In 1977 – 1978, I had a unique chance of a lifetime to study in Armenia at the seminary of Holy Etchmiadzin. It was there and then that I met Archbishop Hovnan, who was a seminarian at the monastery. For most people who viewed from the outside, studying at a seminary in a country which professed atheism, sounded like an oxymoron. But that was the magic that we experienced at Holy Etchmiadzin, under the leadership of Catholicos Vazken I. From the Holy shrine of Etchmiadzin, the Light of Christ was shining.
On weekends, as a break from classes, we sometimes ventured off to Yerevan where local bookstore were always a special stop for us. One Saturday, while browsing through books I came across a tattered and old-looking book of prayers. The cover page was torn, but I made out that it was St. Nersess Shnorhali’s “Jesus, Son” (Յիսուս, Որդի). It was at the bottom of a pile of “throw-aways” and after paying only a few kopeks, I took possession.

When I got back to the Seminary, I looked up the book in the seminary’s library. The earliest edition of this book was listed as 1643, with a possibility of a later printing by 1785. I was so excited. I had a treasure. Later on I would realize the treasure was what was written on those page.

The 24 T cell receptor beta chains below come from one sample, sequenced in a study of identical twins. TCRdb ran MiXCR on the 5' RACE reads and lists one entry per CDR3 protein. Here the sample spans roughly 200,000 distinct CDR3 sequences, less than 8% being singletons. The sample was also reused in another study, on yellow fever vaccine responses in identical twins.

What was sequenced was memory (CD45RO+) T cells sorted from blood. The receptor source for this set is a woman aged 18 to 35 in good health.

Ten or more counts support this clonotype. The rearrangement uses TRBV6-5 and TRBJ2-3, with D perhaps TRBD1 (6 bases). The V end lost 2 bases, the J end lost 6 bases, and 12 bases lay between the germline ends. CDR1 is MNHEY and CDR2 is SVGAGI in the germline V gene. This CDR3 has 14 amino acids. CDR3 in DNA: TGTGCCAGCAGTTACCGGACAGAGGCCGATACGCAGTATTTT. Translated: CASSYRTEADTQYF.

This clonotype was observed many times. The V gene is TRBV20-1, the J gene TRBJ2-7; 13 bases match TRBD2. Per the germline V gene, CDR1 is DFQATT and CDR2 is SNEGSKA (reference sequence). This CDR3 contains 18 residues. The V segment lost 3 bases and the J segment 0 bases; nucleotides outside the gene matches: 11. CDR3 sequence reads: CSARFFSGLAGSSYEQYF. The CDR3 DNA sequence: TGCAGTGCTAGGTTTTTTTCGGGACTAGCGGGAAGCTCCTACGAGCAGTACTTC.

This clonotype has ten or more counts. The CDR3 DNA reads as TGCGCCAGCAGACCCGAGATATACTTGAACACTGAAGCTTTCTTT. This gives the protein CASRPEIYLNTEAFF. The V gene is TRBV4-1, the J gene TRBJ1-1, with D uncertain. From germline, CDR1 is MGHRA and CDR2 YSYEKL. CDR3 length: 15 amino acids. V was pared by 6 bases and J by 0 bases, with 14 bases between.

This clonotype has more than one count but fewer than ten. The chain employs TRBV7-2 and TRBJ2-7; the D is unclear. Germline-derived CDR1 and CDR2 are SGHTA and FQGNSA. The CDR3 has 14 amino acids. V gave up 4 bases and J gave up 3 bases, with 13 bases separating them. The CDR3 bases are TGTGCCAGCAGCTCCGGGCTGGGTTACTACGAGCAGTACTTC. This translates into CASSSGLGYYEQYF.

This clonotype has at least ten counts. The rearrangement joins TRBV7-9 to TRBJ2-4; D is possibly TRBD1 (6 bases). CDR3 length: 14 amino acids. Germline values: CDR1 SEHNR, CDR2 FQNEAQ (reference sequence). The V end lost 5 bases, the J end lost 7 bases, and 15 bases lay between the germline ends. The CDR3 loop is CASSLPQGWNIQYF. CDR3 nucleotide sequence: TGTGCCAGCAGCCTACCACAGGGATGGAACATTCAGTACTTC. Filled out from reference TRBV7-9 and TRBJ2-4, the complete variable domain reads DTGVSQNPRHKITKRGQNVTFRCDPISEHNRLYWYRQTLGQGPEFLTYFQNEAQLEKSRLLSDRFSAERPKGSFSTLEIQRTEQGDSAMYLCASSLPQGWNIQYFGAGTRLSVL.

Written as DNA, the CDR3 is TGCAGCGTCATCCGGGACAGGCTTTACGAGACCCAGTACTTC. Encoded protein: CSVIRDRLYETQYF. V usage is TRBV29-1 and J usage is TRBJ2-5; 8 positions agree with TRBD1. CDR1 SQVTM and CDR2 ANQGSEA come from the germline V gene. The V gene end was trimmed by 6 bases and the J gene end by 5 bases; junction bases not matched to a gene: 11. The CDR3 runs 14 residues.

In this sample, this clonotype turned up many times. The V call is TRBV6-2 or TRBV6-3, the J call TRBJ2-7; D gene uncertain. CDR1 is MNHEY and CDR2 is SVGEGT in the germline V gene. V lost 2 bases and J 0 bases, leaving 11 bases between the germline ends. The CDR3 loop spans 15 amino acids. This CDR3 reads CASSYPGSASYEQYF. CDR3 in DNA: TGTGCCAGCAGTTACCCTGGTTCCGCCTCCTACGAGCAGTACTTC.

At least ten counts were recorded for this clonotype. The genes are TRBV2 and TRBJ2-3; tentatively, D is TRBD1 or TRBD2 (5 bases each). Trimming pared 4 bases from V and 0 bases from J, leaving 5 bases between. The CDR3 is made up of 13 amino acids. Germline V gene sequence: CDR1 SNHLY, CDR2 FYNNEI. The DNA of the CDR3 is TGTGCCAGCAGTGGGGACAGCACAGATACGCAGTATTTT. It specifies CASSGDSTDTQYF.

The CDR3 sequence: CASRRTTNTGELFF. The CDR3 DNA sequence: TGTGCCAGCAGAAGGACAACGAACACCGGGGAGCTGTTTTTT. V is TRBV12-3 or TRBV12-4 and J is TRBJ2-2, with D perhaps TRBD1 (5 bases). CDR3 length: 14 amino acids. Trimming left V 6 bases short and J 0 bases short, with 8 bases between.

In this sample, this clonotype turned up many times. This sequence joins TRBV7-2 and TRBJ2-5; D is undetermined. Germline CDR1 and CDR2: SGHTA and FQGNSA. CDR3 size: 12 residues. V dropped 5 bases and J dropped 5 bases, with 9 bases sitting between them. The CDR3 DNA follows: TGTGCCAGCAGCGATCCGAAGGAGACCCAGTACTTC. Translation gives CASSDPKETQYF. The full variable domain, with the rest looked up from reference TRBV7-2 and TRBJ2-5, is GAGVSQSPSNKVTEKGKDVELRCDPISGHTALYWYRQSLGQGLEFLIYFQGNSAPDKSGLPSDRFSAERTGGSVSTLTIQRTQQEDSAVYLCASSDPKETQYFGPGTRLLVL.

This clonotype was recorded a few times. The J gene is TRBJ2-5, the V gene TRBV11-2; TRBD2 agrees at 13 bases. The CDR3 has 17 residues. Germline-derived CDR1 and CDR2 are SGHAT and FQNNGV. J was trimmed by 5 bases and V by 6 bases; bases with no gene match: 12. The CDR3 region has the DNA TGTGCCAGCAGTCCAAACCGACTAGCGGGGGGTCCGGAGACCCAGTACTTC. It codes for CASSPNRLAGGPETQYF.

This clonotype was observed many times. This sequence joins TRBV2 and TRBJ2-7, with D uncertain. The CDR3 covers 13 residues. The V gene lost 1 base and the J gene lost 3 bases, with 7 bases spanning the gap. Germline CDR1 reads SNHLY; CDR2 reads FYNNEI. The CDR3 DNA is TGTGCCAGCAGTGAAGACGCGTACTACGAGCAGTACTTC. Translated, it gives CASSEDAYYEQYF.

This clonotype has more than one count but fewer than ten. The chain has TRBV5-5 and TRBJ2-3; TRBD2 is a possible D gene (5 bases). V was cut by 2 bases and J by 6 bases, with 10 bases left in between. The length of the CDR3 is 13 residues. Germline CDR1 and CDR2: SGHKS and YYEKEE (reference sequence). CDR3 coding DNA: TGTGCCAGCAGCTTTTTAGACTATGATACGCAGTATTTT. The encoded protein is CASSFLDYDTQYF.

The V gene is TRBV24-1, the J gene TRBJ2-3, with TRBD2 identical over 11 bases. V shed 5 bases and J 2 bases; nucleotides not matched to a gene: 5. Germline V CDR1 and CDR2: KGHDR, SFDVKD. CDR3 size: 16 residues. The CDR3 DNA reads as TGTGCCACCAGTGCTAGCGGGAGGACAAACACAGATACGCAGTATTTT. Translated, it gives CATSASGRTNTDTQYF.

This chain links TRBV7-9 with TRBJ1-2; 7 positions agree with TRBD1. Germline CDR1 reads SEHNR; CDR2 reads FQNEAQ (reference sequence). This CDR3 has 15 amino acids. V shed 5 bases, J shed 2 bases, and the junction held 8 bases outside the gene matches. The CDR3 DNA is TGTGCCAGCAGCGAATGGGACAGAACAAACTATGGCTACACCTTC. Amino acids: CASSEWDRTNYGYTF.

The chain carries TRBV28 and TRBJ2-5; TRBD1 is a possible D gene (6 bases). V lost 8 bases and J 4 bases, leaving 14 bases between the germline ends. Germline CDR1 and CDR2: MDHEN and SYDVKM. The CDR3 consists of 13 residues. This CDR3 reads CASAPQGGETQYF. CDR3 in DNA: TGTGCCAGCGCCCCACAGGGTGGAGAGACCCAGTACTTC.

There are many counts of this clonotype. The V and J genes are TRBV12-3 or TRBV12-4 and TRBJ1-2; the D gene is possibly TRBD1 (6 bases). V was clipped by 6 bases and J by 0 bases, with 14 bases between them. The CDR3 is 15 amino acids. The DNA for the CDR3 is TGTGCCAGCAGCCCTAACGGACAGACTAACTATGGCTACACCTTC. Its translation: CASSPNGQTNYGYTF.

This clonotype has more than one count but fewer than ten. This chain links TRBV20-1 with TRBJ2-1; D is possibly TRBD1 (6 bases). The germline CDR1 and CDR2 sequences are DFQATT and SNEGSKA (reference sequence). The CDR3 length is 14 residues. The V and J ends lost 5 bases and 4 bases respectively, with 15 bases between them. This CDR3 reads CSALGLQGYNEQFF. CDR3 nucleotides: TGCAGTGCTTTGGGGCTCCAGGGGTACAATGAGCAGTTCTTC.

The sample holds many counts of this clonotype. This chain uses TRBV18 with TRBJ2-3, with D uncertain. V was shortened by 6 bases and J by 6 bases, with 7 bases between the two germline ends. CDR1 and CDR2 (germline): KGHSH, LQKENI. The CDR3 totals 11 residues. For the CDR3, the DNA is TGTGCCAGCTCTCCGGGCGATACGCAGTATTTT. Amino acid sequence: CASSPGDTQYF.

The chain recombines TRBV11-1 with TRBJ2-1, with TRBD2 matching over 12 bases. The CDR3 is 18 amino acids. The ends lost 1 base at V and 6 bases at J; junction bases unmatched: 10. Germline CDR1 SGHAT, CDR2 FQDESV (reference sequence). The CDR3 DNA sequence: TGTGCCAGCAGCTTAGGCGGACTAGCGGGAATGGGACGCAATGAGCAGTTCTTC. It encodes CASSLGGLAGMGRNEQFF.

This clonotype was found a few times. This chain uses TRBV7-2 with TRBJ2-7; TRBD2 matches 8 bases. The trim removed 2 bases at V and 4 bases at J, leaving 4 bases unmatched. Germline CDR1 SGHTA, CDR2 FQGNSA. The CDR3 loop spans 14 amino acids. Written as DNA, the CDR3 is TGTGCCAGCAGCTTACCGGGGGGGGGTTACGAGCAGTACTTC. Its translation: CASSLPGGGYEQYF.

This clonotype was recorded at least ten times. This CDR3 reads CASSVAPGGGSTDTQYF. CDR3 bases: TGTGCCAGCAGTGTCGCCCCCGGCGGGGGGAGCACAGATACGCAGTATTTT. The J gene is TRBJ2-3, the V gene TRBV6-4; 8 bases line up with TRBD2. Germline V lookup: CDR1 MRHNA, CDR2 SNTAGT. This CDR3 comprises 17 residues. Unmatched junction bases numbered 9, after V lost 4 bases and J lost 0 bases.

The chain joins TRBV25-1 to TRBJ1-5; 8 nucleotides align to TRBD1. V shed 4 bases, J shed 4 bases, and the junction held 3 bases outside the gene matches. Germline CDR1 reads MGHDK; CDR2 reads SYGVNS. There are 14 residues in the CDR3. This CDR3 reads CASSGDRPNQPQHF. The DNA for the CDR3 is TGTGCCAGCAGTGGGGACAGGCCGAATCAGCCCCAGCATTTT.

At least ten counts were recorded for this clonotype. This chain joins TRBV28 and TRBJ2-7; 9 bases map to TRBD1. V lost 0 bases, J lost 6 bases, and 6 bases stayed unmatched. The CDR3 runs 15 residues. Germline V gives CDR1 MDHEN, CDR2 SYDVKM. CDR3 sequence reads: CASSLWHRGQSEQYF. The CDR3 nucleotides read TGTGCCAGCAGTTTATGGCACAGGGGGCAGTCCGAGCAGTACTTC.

I mentioned my acquisition to a few of the seminarians who were quick to notify me that anything that pre-dated the Bolshevik Revolution (1917) was to remain in the country. It was interest that everyone knew this bit of the law. Nothing with a day before 1917 could be taken out of the USSR. Of course, I now had a challenge before me, a challenge which was accented by the fact that books of this genre in the Soviet Union could have the fate of “Fahrenheit 451” in Bradbury’s America.

In that same bookstore, I found a book written in Armenian, “Marx, Engels and Lenin on Religion” (Մարքս, Էնգելս, Լենին Կրոնի Մասին) which sold for a few kopeks as well. There were stacks of these books, priced to sell and move into the hands of the public! I purchased one, and I also purchased a flag, the one which flew over Armenia during that period. It was red with a blue stripe, and in the corner the hammer & sickle were prominently situated. I took these books from the opposing camps – Shnorhali’s “Jesus, Son” and the Marx, Engels and Lenin’s “Religion” – and wrapped them up in the communist flag and mailed them to myself, hoping that the postal or custom inspector would view this packet as communist propaganda and allow it through the system. And, I guess it worked. When I returned back to the States the box was waiting for me. It had been opened, but all of the content was there.

It was only later that I understood the magnitude of the blessing that Shnorhali’s “Jesus, Son” was bringing. I painfully read through the classical Armenian and later discovered translations. It has been a cornerstone of my Bible Study classes and only a few years ago I did an entire season of Bible Studies on this Holy Text.